We are finally making headway in locating portions of the $81 million stolen from Bangladesh and siphoned into the Philippines.
So far we have confirmed that Solaire Resort & Casino received P1.365 billion ($30 million) and Eastern Hawaii Leisure Company, owned by casino junket operator Kim Wong, received P1 billion ($23 million) of the stolen money.
Based on money transfer firm PhilRem’s testimony before the committee, it was alleged that around $30.64 million, broken down to $18 million and P600 million, was delivered to Weikang Xu over 6 tranches.
It was only during the Senate hearing last March 29 that we were able to dissect further the location of a portion of the stolen money with the testimony of Kim Wong.
Wong contested PhilRem’s testimony and claimed that they only released P400 million and $5 million over 4 tranches.
Wong also testified to receiving P1 billion from Philrem: P450 million ($9.7 million), which he accepted as payment for a debt of one Shuhua Gao, and P550 million entered to Midas Hotel and Casino. However, of the P550 million, P510 million was lost to Midas and only P40 million is left.
Since his statement, Wong has already turned over P38 million ($863,000) and $4.63 million to the Anti-Money Laundering Council (AMLC) for safekeeping. He has also stated his willingness to return the P450 million or $9.7 million paid to him to cover Gao’s debt, but requested for a month to deliver.
Today, a total of about $5.5 million has already been reclaimed from Wong. And once he is able to return the additional $9.7 million, we will have recovered $15.2 million of the $81 million stolen from Bangladesh.
On the other hand, PhilRem offered to return the P10.47 million (about $232,000) representing the fee they purportedly received for conducting the transactions. However, this was rejected by Bangladesh.
In the case of Bloomberry Resorts, operator of Solaire, they’ve stated that they were able to freeze $2.33 million or P107 million of the stolen money in their casino – another amount we can add to the pot for Bangladesh, should they agree to turn it over.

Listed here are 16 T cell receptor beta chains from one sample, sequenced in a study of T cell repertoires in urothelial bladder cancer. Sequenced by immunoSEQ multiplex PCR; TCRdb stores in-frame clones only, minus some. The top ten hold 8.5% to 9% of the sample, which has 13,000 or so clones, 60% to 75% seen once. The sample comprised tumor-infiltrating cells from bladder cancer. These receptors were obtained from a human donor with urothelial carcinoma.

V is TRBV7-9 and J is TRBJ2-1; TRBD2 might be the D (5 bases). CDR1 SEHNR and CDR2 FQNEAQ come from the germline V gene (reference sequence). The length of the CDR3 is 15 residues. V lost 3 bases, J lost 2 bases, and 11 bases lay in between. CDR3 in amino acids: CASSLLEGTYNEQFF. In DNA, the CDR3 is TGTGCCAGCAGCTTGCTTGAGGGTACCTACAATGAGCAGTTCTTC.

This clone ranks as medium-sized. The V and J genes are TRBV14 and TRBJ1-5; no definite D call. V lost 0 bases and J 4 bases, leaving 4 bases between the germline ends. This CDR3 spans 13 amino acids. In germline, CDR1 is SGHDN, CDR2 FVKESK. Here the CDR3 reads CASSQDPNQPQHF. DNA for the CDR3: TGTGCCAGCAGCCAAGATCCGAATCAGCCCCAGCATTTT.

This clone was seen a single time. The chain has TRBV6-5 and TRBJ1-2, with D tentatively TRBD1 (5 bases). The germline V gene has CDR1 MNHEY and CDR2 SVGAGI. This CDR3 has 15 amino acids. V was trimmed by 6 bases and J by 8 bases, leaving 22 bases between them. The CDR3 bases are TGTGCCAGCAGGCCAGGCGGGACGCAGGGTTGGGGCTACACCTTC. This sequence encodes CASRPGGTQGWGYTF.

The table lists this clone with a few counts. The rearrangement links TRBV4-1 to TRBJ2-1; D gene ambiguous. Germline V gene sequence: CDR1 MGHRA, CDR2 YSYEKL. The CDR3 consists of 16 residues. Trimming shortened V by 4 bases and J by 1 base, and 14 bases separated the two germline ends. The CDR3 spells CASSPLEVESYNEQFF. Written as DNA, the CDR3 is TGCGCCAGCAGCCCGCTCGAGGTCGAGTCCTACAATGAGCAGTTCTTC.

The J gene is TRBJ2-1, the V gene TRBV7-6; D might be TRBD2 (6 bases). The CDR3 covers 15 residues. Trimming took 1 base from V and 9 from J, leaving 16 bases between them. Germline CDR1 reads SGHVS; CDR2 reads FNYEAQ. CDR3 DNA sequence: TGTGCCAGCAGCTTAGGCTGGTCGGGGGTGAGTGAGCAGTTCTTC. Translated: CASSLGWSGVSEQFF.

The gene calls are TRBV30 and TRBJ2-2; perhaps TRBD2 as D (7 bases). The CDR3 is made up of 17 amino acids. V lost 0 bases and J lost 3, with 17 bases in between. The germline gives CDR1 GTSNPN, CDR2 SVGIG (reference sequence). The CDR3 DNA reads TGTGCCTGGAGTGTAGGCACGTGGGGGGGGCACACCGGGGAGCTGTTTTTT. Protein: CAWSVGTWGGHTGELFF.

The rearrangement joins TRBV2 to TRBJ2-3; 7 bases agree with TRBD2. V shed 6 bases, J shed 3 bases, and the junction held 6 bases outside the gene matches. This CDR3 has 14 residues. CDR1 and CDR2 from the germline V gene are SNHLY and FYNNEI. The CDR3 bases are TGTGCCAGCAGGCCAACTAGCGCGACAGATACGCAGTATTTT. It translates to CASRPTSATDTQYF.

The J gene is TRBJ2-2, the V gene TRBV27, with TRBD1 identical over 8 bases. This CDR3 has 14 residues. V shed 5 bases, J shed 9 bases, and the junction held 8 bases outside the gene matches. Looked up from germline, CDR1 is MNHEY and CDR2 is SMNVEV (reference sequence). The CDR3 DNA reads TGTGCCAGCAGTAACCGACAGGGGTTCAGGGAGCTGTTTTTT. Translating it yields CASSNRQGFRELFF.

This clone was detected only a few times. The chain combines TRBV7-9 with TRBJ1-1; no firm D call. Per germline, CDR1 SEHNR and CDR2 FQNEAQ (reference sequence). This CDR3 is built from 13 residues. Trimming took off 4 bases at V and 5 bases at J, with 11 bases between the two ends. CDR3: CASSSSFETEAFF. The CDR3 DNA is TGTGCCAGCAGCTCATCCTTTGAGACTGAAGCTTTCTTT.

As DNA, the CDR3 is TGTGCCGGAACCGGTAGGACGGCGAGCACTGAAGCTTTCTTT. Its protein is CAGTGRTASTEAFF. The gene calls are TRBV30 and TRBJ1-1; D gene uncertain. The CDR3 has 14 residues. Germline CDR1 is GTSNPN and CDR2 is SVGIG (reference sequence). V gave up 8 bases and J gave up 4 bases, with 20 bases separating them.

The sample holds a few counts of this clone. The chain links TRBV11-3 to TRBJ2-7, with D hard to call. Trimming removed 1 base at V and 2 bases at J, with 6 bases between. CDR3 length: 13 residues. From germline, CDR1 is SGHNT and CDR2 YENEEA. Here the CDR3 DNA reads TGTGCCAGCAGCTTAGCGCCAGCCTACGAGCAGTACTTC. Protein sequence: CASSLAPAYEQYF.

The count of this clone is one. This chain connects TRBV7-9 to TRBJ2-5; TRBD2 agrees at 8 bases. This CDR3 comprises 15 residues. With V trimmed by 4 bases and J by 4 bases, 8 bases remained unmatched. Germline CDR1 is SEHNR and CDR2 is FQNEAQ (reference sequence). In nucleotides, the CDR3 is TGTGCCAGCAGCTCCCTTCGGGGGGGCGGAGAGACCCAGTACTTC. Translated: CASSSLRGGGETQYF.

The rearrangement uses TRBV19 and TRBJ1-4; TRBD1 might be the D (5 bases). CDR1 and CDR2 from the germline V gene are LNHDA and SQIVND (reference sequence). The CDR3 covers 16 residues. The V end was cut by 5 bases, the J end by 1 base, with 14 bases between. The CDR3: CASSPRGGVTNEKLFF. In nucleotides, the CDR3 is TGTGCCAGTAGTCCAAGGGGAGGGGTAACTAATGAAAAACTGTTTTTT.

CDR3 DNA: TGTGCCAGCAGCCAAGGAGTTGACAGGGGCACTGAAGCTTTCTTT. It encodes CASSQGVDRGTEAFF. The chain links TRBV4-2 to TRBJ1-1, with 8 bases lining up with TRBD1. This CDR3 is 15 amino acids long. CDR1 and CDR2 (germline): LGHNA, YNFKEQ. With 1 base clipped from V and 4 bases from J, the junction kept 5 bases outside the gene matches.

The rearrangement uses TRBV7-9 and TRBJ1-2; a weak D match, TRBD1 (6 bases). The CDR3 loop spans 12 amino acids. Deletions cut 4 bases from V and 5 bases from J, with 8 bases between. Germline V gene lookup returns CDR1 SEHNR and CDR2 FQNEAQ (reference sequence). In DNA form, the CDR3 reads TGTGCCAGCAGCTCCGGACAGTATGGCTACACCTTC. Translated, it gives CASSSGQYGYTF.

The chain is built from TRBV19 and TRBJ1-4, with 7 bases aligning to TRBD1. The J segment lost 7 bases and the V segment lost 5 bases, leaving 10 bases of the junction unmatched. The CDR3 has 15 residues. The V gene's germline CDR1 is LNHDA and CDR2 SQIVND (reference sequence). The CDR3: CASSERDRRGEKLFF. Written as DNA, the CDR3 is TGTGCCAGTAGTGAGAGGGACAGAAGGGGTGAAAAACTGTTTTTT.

We will continue to probe the money trail through Solaire and will seek to verify if there is still recoverable dirty money in Midas.
Plus, there is the issue of the other junket operators that are still in the process of confirming receipt of over P1 billion from Solaire.
In the next few weeks, we should be able to pinpoint the rest of the illicit funds so we can return as much as we can to Bangladesh.
The AMLC already said that it is within their powers to reclaim money that is laundered ‘regardless of where the money went. However, they would need to go through a court process and the necessary legal proceedings, which will inevitably take time.
The question is whether these institutions will contest a possible civil forfeiture of laundered money still within their coffers.
If I were them, instead of fighting the court case, I would, in good faith, turn over to the AMLC all illicit funds that coursed through their internal systems.
“Yung maduming pera, dapat ibalik,” said Wong. We can hope everyone shares this sentiment.
This flagrant crime perpetrated in our shores with the involvement of Philippine individuals and institutions has tarnished our country’s reputation and now the world is watching our every move.
A crucial step in redeeming ourselves is to return as much of the stolen money to Bangladesh at the soonest possible time.
Are you following the investigation of the stolen $81 million from Bangladesh? Whose story do you believe? What questions would you ask the resource persons?
First Published on Manila Bulletin